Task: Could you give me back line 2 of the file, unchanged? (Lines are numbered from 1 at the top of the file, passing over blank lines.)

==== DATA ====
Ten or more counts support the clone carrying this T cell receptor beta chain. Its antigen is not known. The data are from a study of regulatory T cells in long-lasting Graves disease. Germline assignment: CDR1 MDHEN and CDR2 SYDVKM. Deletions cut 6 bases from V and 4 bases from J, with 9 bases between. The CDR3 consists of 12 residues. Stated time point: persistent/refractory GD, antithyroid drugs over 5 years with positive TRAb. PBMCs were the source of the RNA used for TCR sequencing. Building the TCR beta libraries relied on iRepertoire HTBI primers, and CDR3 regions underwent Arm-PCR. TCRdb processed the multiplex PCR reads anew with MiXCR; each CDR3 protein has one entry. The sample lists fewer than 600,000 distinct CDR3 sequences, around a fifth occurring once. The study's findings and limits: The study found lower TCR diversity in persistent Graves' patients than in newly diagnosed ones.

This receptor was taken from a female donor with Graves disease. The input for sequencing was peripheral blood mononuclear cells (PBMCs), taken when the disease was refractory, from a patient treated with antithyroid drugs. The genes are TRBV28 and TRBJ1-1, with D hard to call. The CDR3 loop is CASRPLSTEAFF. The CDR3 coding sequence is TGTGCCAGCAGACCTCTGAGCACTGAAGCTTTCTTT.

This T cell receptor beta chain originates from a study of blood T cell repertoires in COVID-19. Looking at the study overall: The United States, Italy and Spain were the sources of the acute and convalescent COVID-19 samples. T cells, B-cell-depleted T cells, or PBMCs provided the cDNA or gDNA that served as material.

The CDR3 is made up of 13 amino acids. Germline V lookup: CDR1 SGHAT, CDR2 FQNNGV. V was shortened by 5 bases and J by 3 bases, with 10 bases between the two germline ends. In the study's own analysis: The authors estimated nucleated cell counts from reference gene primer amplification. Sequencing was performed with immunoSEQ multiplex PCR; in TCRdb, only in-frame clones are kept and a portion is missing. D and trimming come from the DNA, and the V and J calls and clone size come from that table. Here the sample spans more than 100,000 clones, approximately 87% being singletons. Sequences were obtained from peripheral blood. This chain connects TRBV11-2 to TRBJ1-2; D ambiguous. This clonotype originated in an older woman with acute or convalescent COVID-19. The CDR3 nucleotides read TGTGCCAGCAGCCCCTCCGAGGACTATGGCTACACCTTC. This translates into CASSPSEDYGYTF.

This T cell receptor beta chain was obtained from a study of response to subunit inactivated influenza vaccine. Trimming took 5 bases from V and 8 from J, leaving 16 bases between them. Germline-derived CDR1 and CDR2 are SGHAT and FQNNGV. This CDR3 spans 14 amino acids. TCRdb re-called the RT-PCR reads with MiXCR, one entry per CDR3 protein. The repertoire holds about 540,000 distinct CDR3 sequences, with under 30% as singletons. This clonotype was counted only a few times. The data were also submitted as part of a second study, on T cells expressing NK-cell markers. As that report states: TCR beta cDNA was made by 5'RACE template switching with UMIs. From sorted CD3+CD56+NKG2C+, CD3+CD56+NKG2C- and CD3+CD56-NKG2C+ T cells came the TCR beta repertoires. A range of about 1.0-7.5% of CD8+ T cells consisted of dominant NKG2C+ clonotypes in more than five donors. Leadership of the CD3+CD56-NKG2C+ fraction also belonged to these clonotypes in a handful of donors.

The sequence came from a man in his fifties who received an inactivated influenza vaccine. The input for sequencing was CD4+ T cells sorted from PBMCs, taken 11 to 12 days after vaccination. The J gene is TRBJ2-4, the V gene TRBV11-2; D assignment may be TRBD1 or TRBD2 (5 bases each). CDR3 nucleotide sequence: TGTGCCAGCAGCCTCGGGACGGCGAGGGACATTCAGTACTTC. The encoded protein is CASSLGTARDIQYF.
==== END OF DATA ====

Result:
This receptor was taken from a female donor with Graves disease. The input for sequencing was peripheral blood mononuclear cells (PBMCs), taken when the disease was refractory, from a patient treated with antithyroid drugs. The genes are TRBV28 and TRBJ1-1, with D hard to call. The CDR3 loop is CASRPLSTEAFF. The CDR3 coding sequence is TGTGCCAGCAGACCTCTGAGCACTGAAGCTTTCTTT.